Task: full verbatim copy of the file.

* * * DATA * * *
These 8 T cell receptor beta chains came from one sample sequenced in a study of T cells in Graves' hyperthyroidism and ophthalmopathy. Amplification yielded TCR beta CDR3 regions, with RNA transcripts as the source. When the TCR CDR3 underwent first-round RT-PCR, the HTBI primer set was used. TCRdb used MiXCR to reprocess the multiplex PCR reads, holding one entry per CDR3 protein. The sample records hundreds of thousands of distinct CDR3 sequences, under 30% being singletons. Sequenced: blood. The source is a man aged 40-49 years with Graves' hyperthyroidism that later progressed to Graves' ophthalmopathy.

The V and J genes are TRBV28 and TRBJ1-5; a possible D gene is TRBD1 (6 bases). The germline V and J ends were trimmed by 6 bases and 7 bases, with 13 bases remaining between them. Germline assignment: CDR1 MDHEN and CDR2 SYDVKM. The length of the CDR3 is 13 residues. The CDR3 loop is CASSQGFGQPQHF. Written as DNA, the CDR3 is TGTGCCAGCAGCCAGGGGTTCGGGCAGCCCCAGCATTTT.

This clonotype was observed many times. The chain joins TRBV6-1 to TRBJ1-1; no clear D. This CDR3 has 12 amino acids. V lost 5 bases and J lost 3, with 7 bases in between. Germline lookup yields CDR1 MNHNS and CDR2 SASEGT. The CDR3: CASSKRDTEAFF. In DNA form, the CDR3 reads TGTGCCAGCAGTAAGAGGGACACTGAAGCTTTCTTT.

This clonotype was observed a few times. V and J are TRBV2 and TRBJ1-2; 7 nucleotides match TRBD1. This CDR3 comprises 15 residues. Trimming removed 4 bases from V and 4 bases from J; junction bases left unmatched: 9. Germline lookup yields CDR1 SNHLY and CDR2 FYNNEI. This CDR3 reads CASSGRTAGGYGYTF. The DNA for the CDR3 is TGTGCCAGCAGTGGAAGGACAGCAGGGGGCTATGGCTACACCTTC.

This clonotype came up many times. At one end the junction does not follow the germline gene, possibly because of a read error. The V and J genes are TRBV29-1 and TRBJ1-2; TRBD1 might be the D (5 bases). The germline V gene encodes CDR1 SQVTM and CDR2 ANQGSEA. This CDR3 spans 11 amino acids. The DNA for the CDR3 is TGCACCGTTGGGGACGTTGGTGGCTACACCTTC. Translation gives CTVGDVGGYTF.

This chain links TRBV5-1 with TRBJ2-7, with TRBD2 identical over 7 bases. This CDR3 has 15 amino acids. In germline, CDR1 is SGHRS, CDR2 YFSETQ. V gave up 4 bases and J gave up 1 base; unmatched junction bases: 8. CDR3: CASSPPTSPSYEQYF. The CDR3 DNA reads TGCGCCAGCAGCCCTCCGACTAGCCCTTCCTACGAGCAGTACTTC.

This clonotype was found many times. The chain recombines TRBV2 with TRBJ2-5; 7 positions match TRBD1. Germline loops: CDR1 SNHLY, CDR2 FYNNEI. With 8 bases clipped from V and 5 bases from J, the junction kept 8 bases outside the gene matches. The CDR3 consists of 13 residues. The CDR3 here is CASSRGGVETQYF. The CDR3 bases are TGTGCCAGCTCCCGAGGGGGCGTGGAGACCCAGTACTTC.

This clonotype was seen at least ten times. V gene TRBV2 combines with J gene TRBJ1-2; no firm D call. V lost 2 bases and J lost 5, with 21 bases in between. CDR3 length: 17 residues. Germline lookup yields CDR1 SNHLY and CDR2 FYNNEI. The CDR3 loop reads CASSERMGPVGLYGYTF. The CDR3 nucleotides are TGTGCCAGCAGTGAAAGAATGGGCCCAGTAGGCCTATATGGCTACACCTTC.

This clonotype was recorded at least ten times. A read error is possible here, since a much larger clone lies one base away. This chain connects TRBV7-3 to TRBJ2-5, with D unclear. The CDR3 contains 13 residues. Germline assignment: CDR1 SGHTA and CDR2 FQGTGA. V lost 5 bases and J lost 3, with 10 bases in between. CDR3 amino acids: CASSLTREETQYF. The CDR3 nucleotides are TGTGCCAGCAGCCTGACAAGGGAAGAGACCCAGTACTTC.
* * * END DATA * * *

These 8 T cell receptor beta chains came from one sample sequenced in a study of T cells in Graves' hyperthyroidism and ophthalmopathy. Amplification yielded TCR beta CDR3 regions, with RNA transcripts as the source. When the TCR CDR3 underwent first-round RT-PCR, the HTBI primer set was used. TCRdb used MiXCR to reprocess the multiplex PCR reads, holding one entry per CDR3 protein. The sample records hundreds of thousands of distinct CDR3 sequences, under 30% being singletons. Sequenced: blood. The source is a man aged 40-49 years with Graves' hyperthyroidism that later progressed to Graves' ophthalmopathy.

The V and J genes are TRBV28 and TRBJ1-5; a possible D gene is TRBD1 (6 bases). The germline V and J ends were trimmed by 6 bases and 7 bases, with 13 bases remaining between them. Germline assignment: CDR1 MDHEN and CDR2 SYDVKM. The length of the CDR3 is 13 residues. The CDR3 loop is CASSQGFGQPQHF. Written as DNA, the CDR3 is TGTGCCAGCAGCCAGGGGTTCGGGCAGCCCCAGCATTTT.

This clonotype was observed many times. The chain joins TRBV6-1 to TRBJ1-1; no clear D. This CDR3 has 12 amino acids. V lost 5 bases and J lost 3, with 7 bases in between. Germline lookup yields CDR1 MNHNS and CDR2 SASEGT. The CDR3: CASSKRDTEAFF. In DNA form, the CDR3 reads TGTGCCAGCAGTAAGAGGGACACTGAAGCTTTCTTT.

This clonotype was observed a few times. V and J are TRBV2 and TRBJ1-2; 7 nucleotides match TRBD1. This CDR3 comprises 15 residues. Trimming removed 4 bases from V and 4 bases from J; junction bases left unmatched: 9. Germline lookup yields CDR1 SNHLY and CDR2 FYNNEI. This CDR3 reads CASSGRTAGGYGYTF. The DNA for the CDR3 is TGTGCCAGCAGTGGAAGGACAGCAGGGGGCTATGGCTACACCTTC.

This clonotype came up many times. At one end the junction does not follow the germline gene, possibly because of a read error. The V and J genes are TRBV29-1 and TRBJ1-2; TRBD1 might be the D (5 bases). The germline V gene encodes CDR1 SQVTM and CDR2 ANQGSEA. This CDR3 spans 11 amino acids. The DNA for the CDR3 is TGCACCGTTGGGGACGTTGGTGGCTACACCTTC. Translation gives CTVGDVGGYTF.

This chain links TRBV5-1 with TRBJ2-7, with TRBD2 identical over 7 bases. This CDR3 has 15 amino acids. In germline, CDR1 is SGHRS, CDR2 YFSETQ. V gave up 4 bases and J gave up 1 base; unmatched junction bases: 8. CDR3: CASSPPTSPSYEQYF. The CDR3 DNA reads TGCGCCAGCAGCCCTCCGACTAGCCCTTCCTACGAGCAGTACTTC.

This clonotype was found many times. The chain recombines TRBV2 with TRBJ2-5; 7 positions match TRBD1. Germline loops: CDR1 SNHLY, CDR2 FYNNEI. With 8 bases clipped from V and 5 bases from J, the junction kept 8 bases outside the gene matches. The CDR3 consists of 13 residues. The CDR3 here is CASSRGGVETQYF. The CDR3 bases are TGTGCCAGCTCCCGAGGGGGCGTGGAGACCCAGTACTTC.

This clonotype was seen at least ten times. V gene TRBV2 combines with J gene TRBJ1-2; no firm D call. V lost 2 bases and J lost 5, with 21 bases in between. CDR3 length: 17 residues. Germline lookup yields CDR1 SNHLY and CDR2 FYNNEI. The CDR3 loop reads CASSERMGPVGLYGYTF. The CDR3 nucleotides are TGTGCCAGCAGTGAAAGAATGGGCCCAGTAGGCCTATATGGCTACACCTTC.

This clonotype was recorded at least ten times. A read error is possible here, since a much larger clone lies one base away. This chain connects TRBV7-3 to TRBJ2-5, with D unclear. The CDR3 contains 13 residues. Germline assignment: CDR1 SGHTA and CDR2 FQGTGA. V lost 5 bases and J lost 3, with 10 bases in between. CDR3 amino acids: CASSLTREETQYF. The CDR3 nucleotides are TGTGCCAGCAGCCTGACAAGGGAAGAGACCCAGTACTTC.